Andrae Parris and Cleavon Joseph killed Jermaine Malcolm. They were both convicted of first-degree murder. They appealed. Their appeal was dismissed: 2013 ONCA 515. In his usual fashion, Watt JA introduced the characters and backdrop:
Andrae Parris and Cleavon Joseph sold drugs. Joseph was an experienced trafficker, a veteran of the trade. Parris was new to the business. Their currency was crack cocaine.
Jermaine Malcolm was a crack addict, a customer of Andrae Parris.
One night in September, 2007, Malcolm arranged to buy $30 worth of crack from Parris. When Parris arrived with the crack at the front door of Malcolm’s residence, a unit in a Mississauga housing complex, Malcolm, drugs in hand, went inside to get the money to complete the transaction. Parris waited at the front door. Malcolm did not return. No drugs. No money. Parris was not a happy man.
Parris, the victim of the front door-back door ploy, a common evasion of payment technique among drug purchasers, told his friend Joseph about what had happened.
A little while later, Parris and Joseph returned to recover payment from Malcolm. Joseph went to the front door. Parris went to the back.
Within two hours of the original drug deal, Malcolm was dead of multiple stab wounds [@ paras 1-5].
On appeal one of the issues raised by Joseph was that the trial judge erred in his charge to the jury by not instructing them that the confinement must be for a significant period of time.
First, Mr. Lafontaine for Joseph submits that the predicate offence of unlawful confinement must be ongoing for a “significant” period of time before a murder committed during its currency can become first degree murder under s. 231(5)(e). Mr. Lafontaine concedes that what amounts to a “significant” period of time must be decided on a case-by-case basis. It must be made plain, however, in final instructions that a confinement that is no more than incidental to the attack that causes death does not engage s. 231(5)(e) to elevate the murder to first degree murder. The trial judge’s failure to make it clear that the confinement must be for a “significant” time was a fatal error.
The trial judge had noted, in his charge, that the confinement must be ongoing for "some period of time".
Watt JA rejected this ground of appeal.
Second, in connection with the submission that the trial judge should have told the jury that the unlawful confinement had to extend for a “significant” period of time to engage the provision, I do not agree that further instruction was required.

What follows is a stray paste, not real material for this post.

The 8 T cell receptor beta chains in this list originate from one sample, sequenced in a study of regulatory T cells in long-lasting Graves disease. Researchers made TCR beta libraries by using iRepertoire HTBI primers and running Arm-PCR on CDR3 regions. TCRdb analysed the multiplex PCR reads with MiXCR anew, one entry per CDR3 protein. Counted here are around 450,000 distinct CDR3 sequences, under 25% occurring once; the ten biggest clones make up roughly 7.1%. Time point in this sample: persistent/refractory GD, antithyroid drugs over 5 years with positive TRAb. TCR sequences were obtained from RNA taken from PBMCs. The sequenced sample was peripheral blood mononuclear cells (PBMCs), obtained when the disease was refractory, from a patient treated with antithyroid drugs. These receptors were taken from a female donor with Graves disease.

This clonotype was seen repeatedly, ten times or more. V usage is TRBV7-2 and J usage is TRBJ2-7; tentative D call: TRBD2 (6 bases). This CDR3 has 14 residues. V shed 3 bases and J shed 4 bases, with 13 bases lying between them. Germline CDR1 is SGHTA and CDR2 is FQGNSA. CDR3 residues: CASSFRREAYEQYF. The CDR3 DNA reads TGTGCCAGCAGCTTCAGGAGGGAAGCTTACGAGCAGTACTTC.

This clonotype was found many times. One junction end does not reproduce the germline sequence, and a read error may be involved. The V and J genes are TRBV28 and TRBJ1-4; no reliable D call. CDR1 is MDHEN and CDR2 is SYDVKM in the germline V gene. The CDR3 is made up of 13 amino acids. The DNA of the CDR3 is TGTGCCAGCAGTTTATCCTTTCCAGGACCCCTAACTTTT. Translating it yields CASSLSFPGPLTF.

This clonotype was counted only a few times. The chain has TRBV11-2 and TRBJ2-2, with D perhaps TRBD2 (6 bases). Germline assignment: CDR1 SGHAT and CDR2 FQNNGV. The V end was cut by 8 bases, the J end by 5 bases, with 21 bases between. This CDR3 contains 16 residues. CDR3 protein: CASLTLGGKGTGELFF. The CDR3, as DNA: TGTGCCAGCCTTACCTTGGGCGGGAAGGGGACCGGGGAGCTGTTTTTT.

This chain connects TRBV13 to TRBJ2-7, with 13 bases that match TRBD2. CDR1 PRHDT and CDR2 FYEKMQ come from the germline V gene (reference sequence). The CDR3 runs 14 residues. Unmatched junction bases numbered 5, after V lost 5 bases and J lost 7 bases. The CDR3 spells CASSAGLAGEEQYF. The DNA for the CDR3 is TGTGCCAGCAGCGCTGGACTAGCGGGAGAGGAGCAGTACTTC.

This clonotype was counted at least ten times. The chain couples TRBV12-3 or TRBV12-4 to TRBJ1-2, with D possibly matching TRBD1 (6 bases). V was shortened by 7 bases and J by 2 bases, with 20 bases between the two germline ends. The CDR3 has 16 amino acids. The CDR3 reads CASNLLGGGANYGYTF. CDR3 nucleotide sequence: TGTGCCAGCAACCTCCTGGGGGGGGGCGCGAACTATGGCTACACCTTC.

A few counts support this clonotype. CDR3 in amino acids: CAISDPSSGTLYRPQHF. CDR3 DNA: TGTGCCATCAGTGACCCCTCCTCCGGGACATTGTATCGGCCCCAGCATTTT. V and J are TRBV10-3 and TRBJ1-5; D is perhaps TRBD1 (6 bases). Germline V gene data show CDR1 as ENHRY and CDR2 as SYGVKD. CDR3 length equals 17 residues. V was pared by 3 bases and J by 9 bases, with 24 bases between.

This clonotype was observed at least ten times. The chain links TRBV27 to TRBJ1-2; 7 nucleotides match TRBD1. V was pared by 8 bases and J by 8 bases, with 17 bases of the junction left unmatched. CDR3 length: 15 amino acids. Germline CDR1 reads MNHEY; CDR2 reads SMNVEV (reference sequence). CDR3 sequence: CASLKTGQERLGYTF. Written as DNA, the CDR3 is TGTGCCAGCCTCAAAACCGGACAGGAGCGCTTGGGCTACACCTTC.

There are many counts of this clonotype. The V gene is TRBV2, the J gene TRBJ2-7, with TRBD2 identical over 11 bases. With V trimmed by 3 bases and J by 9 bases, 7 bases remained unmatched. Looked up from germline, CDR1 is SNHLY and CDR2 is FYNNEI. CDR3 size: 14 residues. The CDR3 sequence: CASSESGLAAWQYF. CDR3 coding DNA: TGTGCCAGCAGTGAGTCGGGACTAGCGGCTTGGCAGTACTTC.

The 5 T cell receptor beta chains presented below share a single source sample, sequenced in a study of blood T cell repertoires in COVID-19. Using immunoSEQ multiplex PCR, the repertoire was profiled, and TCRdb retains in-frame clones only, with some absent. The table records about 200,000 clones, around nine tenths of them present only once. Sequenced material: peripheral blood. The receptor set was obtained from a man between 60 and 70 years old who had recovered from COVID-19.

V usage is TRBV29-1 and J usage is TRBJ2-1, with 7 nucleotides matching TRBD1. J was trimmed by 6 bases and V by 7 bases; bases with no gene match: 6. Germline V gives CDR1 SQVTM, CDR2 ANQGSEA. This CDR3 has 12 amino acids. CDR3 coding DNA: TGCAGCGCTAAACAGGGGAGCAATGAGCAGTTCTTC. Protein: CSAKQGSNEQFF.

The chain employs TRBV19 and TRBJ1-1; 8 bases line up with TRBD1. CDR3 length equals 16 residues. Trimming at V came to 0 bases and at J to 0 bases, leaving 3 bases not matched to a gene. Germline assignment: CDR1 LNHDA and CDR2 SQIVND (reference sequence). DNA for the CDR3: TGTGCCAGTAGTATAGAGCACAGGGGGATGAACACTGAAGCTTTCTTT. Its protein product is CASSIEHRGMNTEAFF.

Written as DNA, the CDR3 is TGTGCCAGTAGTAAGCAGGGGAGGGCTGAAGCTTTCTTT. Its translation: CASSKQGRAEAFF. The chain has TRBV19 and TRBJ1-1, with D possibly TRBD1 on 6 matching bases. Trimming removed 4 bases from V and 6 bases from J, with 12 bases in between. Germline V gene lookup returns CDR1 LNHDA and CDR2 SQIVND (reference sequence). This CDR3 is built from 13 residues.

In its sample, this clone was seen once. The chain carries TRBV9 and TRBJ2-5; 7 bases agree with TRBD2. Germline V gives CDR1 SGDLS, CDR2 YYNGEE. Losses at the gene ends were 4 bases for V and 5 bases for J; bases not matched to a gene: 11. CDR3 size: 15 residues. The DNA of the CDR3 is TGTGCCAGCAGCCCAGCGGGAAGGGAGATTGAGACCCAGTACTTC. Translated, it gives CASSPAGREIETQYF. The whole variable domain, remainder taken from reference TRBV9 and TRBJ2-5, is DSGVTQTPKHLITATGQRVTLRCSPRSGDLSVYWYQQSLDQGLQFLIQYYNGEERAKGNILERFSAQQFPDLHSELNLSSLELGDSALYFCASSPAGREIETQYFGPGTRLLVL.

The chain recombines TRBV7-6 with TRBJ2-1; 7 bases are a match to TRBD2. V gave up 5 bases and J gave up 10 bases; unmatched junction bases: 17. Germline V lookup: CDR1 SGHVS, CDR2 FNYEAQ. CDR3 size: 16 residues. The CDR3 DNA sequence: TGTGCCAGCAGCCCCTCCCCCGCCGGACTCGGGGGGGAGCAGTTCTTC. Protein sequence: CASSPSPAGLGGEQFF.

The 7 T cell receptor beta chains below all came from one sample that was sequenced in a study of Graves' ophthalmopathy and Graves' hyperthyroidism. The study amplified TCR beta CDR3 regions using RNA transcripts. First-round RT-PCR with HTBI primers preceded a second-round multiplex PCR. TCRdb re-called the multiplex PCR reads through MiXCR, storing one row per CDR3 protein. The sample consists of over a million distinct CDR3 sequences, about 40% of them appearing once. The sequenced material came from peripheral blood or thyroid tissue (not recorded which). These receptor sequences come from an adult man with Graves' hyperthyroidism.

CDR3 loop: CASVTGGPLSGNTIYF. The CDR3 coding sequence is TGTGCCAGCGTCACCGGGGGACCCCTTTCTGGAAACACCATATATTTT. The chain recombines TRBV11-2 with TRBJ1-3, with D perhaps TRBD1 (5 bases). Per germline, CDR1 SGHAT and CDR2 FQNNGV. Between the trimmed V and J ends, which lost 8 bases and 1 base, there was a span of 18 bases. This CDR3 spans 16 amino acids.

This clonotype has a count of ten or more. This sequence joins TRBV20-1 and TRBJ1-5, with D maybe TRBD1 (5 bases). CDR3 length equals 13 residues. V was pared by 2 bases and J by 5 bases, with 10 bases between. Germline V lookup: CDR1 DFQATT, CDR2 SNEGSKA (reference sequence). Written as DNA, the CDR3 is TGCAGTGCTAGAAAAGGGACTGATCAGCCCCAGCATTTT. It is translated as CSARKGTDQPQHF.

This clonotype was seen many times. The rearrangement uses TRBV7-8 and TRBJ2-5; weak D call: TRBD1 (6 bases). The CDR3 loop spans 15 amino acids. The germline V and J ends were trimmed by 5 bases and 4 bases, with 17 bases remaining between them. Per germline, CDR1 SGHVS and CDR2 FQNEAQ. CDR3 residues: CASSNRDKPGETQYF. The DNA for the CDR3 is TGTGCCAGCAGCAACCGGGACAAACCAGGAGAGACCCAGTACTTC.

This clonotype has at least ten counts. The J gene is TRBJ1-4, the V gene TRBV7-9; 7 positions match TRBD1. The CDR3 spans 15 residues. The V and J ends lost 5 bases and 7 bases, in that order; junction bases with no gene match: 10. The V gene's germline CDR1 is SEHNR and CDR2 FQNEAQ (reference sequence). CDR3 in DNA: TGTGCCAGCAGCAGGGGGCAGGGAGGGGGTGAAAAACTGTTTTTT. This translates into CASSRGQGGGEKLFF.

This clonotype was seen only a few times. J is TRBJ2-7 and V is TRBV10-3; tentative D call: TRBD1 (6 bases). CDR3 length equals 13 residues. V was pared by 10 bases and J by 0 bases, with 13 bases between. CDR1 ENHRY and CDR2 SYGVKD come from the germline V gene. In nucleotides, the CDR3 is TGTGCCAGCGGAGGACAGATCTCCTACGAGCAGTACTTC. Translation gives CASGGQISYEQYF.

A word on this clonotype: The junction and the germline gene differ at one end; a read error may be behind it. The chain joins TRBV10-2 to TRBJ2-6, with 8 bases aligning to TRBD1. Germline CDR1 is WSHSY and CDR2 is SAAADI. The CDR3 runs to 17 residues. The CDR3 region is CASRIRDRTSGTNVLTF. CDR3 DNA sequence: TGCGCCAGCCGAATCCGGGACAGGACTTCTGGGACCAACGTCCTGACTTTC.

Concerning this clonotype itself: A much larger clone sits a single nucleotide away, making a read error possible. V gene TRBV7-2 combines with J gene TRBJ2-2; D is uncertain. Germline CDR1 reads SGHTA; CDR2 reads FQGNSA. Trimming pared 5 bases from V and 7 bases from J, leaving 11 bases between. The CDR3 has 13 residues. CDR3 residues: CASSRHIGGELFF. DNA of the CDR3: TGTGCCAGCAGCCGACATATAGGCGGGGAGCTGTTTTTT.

The trial judge explained to the jury that unlawful confinement was “an unlawful restriction on liberty for some period of time”. The language used to describe the “same transaction” requirement reflected the standard set by Harbottle and Pritchard, and attracted no objection from trial counsel either at the pre-charge conference or after the charge had been delivered.
The phrase “any significant period of time” appears in connection with the description of the unlawful confinement component of s. 231(5)(e) in paragraph 24 of Pritchard. When read together with other portions of the same judgment, it seems clear that “significant” is used synonymously with “confinement not limited to what was integral to the particular act of killing”. Neither Harbottle nor Pritchard requires the inclusion of “significant” or its functional equivalent for the purpose of jury instructions under s. 231(5)(e). Indeed, to some it may seem anomalous to include such wording when the predicate offence requirement can be satisfied by the preliminary crime of attempted unlawful confinement where no actual confinement would occur [@ 59-61].
The constructive murder provisions can often be very contentious in their application. Watt JA's review of the law and application is very helpful and clear. In particular, on the issue of the nature of the confinement Watt JA's common sense approach is helpful and clarifies the language in Pritchard that has often been misunderstood and misused. Clearly the "confinement" need not be for a signficant period of time. First, it is the nature, not duration, that is relevant. Second, if an attempt is sufficient (as it is) clearly a confinement need not necessarily be for any duration. Third, so long as the confinement is a separate and distinct act, which is part of the same transaction, it seem entirely unnecessary to impose some further requirement of duration.